22-year-old Ash Christian wrote, directed, stars in and takes a bit of a critical beating for "Fat Girls," his film about a gay teenager in conservative Texas and his overweight best friend. Michael Koresky at indieWIRE uses the occasion of the film’s hitting theaters to dwell on the current state of the gay coming-of-age tale, which, he writes, "has become as rote, unimaginative, and self-regarding as the mainstream teen dreck that crowds multiplexes."
Case in point: Ash Christian’s preening "Fat Girls," a film as crude as its title that treads such familiar ground that it’s nearly impossible to distinguish from its DV brethren. With its stunning lack of visual ingenuity in its parade of flat, barely cobbled together scenes, one might think it the work of a child. Well, that wouldn’t be far off: the directorial debut of the only 22-year-old Christian, "Fat Girls" (the title refers to Christian’s homogenized description of the state of mind of gay men) seems to be haphazardly shot from the kind of script that most aspiring filmmakers write in their late teens and then disregard when the world opens up to them a little bit more.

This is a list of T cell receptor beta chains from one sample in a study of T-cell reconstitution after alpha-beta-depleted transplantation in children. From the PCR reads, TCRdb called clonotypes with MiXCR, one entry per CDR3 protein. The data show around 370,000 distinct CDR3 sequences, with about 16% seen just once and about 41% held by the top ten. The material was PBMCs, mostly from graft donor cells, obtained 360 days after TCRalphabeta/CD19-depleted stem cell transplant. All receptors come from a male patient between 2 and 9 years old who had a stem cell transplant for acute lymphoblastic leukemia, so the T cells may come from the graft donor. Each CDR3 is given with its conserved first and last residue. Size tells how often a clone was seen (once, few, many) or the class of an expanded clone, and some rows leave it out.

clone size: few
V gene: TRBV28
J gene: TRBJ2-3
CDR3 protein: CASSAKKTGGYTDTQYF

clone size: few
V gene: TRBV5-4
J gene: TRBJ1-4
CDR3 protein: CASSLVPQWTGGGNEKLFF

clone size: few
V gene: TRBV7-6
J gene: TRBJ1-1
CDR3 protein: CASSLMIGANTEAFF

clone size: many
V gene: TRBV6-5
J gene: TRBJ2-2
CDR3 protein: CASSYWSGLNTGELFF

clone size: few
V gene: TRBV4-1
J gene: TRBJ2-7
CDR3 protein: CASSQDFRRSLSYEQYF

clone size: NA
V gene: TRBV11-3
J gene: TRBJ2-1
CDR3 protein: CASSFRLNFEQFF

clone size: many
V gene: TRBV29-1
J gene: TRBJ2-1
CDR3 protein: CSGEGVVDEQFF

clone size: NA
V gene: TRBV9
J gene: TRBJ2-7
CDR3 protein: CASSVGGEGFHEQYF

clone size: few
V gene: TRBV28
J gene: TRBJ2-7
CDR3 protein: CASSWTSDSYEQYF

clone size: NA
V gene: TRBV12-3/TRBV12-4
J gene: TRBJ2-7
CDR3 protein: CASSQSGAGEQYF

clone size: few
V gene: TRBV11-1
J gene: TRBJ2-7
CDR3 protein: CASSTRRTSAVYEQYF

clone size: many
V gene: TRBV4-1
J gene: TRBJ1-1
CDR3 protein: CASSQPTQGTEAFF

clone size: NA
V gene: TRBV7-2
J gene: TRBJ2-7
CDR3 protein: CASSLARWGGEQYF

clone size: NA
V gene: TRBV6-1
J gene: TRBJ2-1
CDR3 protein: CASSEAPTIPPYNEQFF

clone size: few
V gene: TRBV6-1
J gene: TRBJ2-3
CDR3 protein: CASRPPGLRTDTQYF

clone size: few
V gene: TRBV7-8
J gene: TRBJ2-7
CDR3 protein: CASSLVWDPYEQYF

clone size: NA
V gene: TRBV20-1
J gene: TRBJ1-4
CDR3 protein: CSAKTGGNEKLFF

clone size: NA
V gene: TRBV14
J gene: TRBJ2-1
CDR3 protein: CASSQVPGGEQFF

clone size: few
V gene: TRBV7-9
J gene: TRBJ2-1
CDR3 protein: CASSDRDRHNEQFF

"Fat Girls is fully in the ‘quirky indie’ mold," adds Noel Murray at the Onion AV Club, "populated by frumpy characters who sport slack expressions and enthuse about silly life plans. (Christian’s morbidly obese best friend, for example, proudly announces her plan to go the community college and become a nutritionist. Ha ha.)" Stephen Holden at the New York Times suggests that "For all its veneer of sensitivity, ‘Fat Girls’ turns ugly in a farcical sequence in which Sabrina gets stuck inside a Volkswagen Beetle while making out with Rudy. Even on the crudest finger-pointing level, it isnâ€™t funny."
It’s not all negative: "Despite its many shortcomings, Christian’s film exhibits an understanding for high school cliquishness and the ensuing sense of alienation felt by those who don’t fit in," allows Nick Schager at Slant, while Abigail Deutsch at the Village Voice writes that the characters "mope in and out of classrooms wearing expressions of gaping, undisguised horror that alone justify the existence of this film," and salutes that fact that the film "goes to some lengths not to be another high-school movie, which means prom stinks and no one can sing."